Online Collections

Search Tips

Quotation Marks—Enclosing a multiword phrase in quotation marks tells the search engine to list only sites that contain those words in that exact order.

The following must appear in ALL CAPS and with a space on each side.

AND—Indicates that the records found must contain all the words joined by the AND operator. For example, to find objects that contain the words wizard, oz, and movie, enter wizard AND oz AND movie.

OR—Records found must contain at least one of the words joined by OR. For example, to find objects that contain the word dog or the word puppy, enter dog OR puppy.

AND NOT—Indicates that the records found cannot contain the word that follows the term AND NOT. For example, to find objects that contain the word pets but not the word dogs, enter pets AND NOT dogs.

Original Slinky Frog

pull toy

The Slinky failed as a part for a meter to measure horsepower on World War II-era battleships, but it succeeded immensely as a toy for the baby-boom generation and their descendants. Designed in 1943 by marine engineer Richard T. James, the Slinky began humbly enough when James abandoned his job as an air-conditioner salesman, borrowed $500, and, after slow sales, convinced Gimbel's department store in Philadelphia to grant him space for an in-store demonstration. After the show, the store sold 21,000 Slinkies in three weeks; in the years since its introduction during the 1945 Christmas season, more than 250 million Slinkies have been sold. Slinky pull-toys appeared in the early 1950s, represented by the most famous Slinky Dog. The firm made many different designs over the years, keeping and updating the most popular examples.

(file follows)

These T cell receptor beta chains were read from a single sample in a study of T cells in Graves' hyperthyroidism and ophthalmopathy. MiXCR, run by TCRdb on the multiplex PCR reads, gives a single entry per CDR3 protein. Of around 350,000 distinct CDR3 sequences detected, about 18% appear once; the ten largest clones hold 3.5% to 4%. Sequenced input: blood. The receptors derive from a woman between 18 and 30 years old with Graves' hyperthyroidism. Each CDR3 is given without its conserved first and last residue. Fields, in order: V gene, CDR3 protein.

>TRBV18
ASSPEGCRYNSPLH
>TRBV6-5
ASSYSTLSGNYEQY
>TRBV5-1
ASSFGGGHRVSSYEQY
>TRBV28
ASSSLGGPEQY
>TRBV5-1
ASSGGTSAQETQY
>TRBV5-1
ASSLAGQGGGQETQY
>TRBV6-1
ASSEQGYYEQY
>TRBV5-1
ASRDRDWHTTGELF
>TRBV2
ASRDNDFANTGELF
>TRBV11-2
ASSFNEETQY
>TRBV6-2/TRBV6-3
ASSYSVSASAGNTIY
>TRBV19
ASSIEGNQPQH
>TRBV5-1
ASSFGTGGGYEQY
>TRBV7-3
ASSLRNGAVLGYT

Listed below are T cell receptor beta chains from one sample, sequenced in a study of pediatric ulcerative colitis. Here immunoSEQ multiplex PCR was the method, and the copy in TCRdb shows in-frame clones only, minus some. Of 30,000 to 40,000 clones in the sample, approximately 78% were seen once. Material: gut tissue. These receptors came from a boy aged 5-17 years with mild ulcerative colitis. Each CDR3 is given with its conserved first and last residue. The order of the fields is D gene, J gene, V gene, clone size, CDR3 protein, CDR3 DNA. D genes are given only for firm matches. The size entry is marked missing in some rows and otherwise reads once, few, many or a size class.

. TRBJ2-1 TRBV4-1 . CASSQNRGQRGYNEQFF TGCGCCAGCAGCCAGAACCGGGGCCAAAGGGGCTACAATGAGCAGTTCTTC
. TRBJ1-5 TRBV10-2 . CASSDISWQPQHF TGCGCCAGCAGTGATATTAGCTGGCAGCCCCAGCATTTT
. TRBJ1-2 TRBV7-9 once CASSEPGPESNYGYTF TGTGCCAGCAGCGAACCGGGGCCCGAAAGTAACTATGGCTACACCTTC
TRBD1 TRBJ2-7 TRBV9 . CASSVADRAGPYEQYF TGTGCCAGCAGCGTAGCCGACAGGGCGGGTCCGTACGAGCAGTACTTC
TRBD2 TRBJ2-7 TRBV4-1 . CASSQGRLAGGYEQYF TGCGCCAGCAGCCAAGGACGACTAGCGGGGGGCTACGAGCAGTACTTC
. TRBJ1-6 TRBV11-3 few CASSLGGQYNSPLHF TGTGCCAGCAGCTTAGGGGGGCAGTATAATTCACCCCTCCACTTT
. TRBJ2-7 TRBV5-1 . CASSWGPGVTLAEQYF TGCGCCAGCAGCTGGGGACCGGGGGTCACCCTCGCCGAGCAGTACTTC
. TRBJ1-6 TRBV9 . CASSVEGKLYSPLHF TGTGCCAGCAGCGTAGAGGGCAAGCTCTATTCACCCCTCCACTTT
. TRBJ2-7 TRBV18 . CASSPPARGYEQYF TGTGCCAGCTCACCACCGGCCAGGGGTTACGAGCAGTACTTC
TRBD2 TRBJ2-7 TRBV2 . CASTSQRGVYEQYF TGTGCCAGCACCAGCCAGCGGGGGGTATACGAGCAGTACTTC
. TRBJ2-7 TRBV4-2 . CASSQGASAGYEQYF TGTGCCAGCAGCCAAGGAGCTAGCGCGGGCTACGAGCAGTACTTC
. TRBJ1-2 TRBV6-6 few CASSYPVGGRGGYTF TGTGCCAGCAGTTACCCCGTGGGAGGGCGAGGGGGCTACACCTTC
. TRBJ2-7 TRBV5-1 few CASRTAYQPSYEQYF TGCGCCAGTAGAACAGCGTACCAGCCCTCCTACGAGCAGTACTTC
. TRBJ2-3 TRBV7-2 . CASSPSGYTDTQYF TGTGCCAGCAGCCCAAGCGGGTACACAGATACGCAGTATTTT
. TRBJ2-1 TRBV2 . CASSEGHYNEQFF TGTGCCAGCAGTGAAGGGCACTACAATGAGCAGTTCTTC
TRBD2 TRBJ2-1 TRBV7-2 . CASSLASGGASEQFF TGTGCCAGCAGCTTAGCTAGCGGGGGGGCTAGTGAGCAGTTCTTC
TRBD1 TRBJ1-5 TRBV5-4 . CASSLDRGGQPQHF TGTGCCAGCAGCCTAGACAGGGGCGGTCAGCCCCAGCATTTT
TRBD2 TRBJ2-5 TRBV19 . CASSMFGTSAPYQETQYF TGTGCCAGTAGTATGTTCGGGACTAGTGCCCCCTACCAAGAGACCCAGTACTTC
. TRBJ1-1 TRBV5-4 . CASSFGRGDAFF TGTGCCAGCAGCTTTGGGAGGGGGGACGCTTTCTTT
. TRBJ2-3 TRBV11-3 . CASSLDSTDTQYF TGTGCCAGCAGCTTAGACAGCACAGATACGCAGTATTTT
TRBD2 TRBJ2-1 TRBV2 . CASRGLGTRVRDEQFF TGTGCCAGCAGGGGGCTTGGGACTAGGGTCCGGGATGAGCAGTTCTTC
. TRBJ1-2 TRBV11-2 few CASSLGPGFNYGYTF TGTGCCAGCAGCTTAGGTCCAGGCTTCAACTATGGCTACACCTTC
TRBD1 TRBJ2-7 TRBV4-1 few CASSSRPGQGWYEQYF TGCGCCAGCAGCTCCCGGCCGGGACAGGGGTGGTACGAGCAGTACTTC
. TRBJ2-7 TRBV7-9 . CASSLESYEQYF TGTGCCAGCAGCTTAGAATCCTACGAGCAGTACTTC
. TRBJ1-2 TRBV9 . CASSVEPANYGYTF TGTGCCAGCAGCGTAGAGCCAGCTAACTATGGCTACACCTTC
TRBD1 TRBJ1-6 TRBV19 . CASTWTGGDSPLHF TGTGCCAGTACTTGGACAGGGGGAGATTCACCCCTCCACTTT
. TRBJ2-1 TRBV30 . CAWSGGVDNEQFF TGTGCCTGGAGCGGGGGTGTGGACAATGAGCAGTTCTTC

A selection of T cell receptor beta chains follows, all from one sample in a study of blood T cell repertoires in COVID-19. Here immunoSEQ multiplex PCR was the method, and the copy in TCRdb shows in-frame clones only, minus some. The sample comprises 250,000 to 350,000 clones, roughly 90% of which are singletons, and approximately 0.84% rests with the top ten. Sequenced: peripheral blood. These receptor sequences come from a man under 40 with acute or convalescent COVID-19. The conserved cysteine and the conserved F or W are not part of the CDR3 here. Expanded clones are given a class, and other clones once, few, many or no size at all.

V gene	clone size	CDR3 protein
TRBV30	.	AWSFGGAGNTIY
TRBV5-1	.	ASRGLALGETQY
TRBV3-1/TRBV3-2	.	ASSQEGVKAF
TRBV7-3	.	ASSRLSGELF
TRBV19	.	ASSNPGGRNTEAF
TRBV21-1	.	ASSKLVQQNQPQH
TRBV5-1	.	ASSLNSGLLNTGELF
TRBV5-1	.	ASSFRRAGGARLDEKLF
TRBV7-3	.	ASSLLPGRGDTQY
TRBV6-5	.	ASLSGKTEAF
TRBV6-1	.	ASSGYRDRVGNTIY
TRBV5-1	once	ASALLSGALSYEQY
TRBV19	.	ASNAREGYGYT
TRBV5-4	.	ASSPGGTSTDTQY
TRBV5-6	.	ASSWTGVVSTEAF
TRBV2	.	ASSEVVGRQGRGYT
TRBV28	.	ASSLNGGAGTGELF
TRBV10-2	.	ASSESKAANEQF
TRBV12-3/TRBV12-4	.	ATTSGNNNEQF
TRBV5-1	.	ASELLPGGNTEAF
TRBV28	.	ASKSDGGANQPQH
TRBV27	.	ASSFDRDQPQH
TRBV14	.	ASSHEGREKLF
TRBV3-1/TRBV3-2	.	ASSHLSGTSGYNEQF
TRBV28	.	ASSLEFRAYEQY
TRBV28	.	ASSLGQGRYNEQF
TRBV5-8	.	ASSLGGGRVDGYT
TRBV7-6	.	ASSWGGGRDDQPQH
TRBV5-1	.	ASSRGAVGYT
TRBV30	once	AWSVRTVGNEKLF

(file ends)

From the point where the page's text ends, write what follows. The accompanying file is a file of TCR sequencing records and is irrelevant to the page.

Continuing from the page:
ManufacturerJames Industries, Inc.
Materialmetal | plastic | cardboard | string
OriginCoatesville, PA
Object ID116.45

All artifact images, interpretive information, and website text
© The Strong.